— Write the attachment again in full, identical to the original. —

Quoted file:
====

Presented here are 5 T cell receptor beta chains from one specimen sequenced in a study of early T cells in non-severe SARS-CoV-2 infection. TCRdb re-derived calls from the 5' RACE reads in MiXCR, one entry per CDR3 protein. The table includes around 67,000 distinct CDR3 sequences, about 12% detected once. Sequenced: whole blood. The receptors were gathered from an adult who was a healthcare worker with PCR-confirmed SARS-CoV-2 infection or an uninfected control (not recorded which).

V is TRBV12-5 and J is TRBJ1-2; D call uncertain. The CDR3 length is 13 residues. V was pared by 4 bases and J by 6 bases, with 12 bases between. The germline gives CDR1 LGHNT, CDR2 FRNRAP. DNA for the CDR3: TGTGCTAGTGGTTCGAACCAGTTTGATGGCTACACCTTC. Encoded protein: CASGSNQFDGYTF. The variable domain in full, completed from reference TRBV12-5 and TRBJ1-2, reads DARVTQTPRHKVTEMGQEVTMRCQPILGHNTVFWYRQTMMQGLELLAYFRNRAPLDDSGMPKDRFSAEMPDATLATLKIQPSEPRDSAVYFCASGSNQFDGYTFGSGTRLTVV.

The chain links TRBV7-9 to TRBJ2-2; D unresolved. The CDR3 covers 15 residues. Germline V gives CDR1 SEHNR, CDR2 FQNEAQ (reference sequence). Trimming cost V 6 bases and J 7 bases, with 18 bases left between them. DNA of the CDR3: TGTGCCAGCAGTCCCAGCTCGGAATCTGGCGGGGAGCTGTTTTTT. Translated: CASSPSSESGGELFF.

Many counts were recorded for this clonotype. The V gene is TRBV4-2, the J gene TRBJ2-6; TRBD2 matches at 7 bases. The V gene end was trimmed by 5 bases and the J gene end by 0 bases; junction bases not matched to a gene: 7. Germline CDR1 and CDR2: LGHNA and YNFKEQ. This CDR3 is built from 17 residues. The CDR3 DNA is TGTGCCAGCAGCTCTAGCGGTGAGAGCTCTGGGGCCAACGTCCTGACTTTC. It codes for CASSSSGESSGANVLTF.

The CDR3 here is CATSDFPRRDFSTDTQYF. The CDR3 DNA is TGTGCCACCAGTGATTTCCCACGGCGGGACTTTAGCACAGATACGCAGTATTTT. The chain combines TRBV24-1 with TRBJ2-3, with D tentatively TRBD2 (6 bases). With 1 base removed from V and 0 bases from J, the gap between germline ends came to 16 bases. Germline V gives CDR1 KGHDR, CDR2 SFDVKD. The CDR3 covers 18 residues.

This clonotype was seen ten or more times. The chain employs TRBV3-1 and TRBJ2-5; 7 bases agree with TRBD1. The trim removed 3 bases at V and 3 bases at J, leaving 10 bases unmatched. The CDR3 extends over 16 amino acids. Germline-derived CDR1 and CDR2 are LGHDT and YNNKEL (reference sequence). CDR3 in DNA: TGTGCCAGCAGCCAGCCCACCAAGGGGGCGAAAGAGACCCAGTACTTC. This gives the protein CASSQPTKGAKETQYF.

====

Presented here are 5 T cell receptor beta chains from one specimen sequenced in a study of early T cells in non-severe SARS-CoV-2 infection. TCRdb re-derived calls from the 5' RACE reads in MiXCR, one entry per CDR3 protein. The table includes around 67,000 distinct CDR3 sequences, about 12% detected once. Sequenced: whole blood. The receptors were gathered from an adult who was a healthcare worker with PCR-confirmed SARS-CoV-2 infection or an uninfected control (not recorded which).

V is TRBV12-5 and J is TRBJ1-2; D call uncertain. The CDR3 length is 13 residues. V was pared by 4 bases and J by 6 bases, with 12 bases between. The germline gives CDR1 LGHNT, CDR2 FRNRAP. DNA for the CDR3: TGTGCTAGTGGTTCGAACCAGTTTGATGGCTACACCTTC. Encoded protein: CASGSNQFDGYTF. The variable domain in full, completed from reference TRBV12-5 and TRBJ1-2, reads DARVTQTPRHKVTEMGQEVTMRCQPILGHNTVFWYRQTMMQGLELLAYFRNRAPLDDSGMPKDRFSAEMPDATLATLKIQPSEPRDSAVYFCASGSNQFDGYTFGSGTRLTVV.

The chain links TRBV7-9 to TRBJ2-2; D unresolved. The CDR3 covers 15 residues. Germline V gives CDR1 SEHNR, CDR2 FQNEAQ (reference sequence). Trimming cost V 6 bases and J 7 bases, with 18 bases left between them. DNA of the CDR3: TGTGCCAGCAGTCCCAGCTCGGAATCTGGCGGGGAGCTGTTTTTT. Translated: CASSPSSESGGELFF.

Many counts were recorded for this clonotype. The V gene is TRBV4-2, the J gene TRBJ2-6; TRBD2 matches at 7 bases. The V gene end was trimmed by 5 bases and the J gene end by 0 bases; junction bases not matched to a gene: 7. Germline CDR1 and CDR2: LGHNA and YNFKEQ. This CDR3 is built from 17 residues. The CDR3 DNA is TGTGCCAGCAGCTCTAGCGGTGAGAGCTCTGGGGCCAACGTCCTGACTTTC. It codes for CASSSSGESSGANVLTF.

The CDR3 here is CATSDFPRRDFSTDTQYF. The CDR3 DNA is TGTGCCACCAGTGATTTCCCACGGCGGGACTTTAGCACAGATACGCAGTATTTT. The chain combines TRBV24-1 with TRBJ2-3, with D tentatively TRBD2 (6 bases). With 1 base removed from V and 0 bases from J, the gap between germline ends came to 16 bases. Germline V gives CDR1 KGHDR, CDR2 SFDVKD. The CDR3 covers 18 residues.

This clonotype was seen ten or more times. The chain employs TRBV3-1 and TRBJ2-5; 7 bases agree with TRBD1. The trim removed 3 bases at V and 3 bases at J, leaving 10 bases unmatched. The CDR3 extends over 16 amino acids. Germline-derived CDR1 and CDR2 are LGHDT and YNNKEL (reference sequence). CDR3 in DNA: TGTGCCAGCAGCCAGCCCACCAAGGGGGCGAAAGAGACCCAGTACTTC. This gives the protein CASSQPTKGAKETQYF.